GL questioned by CID on statement over explosives

The suicide jacket and explosives were recovered from the house based on information received by the police.The police said that three parcels found in the house contained 12kg of TNT explosives. A suicide jacket and explosives were recovered from a house in Chavakachcheri in Jaffna this week. The joint opposition said that instead of investigating the source of the explosives recovered in the North the Government was investigating opposition members who had made statements on the discovery of the explosives. Former Foreign Minister, professor G L Peiris was questioned by the CID today on a statement he made over the explosives recovered in Chavakachcheri this week.Peiris had claimed that the explosives were to be taken to Welawatta and this prompted the CID to question the former Minister on the authenticity of his claims. The police also recovered 100 bullets and batteries used to trigger explosives.The police said that it is believed the explosives were hidden in the house during the war which ended in 2009. (Colombo Gazette) read more

Renowned journalist and Brock alumnus to speak at Brock Days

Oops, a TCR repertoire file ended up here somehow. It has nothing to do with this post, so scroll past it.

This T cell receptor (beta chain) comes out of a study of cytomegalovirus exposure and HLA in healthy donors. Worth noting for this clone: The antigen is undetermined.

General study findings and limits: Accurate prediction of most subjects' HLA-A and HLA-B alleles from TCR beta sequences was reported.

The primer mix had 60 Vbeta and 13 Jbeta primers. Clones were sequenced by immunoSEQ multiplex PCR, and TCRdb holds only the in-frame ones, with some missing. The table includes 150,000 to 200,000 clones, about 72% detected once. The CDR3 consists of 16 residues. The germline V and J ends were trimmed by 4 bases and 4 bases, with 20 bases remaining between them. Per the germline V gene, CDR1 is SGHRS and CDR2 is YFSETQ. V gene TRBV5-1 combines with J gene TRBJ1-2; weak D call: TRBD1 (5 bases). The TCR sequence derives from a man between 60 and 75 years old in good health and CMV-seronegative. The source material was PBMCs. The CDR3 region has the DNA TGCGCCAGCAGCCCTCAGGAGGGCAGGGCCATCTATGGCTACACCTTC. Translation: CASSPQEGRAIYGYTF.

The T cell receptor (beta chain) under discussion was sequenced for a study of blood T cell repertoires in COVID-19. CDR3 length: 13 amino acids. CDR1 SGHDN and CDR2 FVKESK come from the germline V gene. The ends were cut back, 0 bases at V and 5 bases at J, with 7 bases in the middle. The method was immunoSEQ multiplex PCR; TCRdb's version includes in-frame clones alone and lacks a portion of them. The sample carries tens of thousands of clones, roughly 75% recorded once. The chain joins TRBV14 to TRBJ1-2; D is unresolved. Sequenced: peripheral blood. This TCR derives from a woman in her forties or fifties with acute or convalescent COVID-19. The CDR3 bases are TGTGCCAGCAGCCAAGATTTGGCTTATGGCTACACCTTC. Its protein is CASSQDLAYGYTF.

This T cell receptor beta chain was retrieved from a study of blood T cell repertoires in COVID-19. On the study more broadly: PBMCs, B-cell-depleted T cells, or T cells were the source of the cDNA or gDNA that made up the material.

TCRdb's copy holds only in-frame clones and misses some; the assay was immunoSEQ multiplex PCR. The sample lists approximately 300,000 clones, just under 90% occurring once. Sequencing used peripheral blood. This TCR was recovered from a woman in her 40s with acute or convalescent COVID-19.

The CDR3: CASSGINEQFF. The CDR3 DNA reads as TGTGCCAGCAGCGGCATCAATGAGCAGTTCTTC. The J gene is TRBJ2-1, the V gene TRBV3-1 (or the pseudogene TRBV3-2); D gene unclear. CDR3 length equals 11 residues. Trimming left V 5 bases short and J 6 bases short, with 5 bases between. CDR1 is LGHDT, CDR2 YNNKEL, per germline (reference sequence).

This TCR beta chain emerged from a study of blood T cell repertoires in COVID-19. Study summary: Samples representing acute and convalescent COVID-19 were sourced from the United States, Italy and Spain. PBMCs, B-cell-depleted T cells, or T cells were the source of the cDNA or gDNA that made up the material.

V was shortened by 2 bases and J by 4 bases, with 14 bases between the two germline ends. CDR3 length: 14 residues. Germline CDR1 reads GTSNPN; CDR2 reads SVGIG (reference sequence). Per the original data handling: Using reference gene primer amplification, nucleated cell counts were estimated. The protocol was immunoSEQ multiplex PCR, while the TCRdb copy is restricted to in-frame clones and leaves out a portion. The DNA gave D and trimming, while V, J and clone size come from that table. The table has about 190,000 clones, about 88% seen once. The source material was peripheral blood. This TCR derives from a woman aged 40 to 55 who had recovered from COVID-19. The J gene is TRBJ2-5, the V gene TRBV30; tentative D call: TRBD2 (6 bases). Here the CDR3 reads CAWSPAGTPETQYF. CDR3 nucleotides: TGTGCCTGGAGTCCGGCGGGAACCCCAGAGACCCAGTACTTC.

Peter Goodspeed will deliver a keynote address at Brock Days on Saturday, Sept. 22 as part of the Back-to-Class series of workshops, seminars and toursBrock’s annual homecoming and community celebration kicks off this week.More than 500 participants are expected to visit campus and the region to take part in Brock Days and Alumni Weekend festivities.As part of this weekend’s program, Brock alumnus and award-winning journalist Peter Goodspeed will return to his alma mater to deliver a keynote address on Saturday, Sept. 22 as part of the Back-to-Class series of workshops, seminars and tours.Goodspeed has worked as a foreign correspondent, war reporter and editor throughout a 40-year career in journalism in which he reported from 63 countries and covered 22 conflicts.Goodspeed as a foreign correspondent in China, 1990During his presentation, he will talk about his days as a student and the role that Brock played in helping to launch his career. He will also speak to the changes he has seen in journalism over four decades and what is in store for the future of journalism and foreign news coverage.“Traditional news media are dying and with it the foundation of our democracies are at risk,” says Goodspeed.“Today it seems too easy to abdicate journalism’s obligation to sort the news. Instead, we simply serve up a slurry of gossip, opinion and ‘infotainment’,” he says. “The Internet makes it easy to do this, because it makes it easy to collect and disperse stories and it creates a false illusion of knowledge.”However, Goodspeed believes that the challenges and uncertainty we face as a result of our up-to-the-minute 24-hour news cycle world will not last forever.“I think, journalism will overcome its anxiety about new technologies and the public will, once again demand more from us,” he says.Goodspeed’s talk takes place from 12:45 to 2 p.m. in Academic South 204.Goodspeed with British troops in southern Iraq, 2003Now in its 12th year, Brock Days is a 10-day celebration that takes place over two weekends, from Friday, Sept. 21 to Sunday, Sept. 30.Weekend highlights include wine and food seminars in Montebello Park hosted by CCOVI; the annual Fine Food, Fine Wine, Fine Art event for foodies and oenophiles; as well as alumni reunions, campus tours and Badger athletic events all weekend long. read more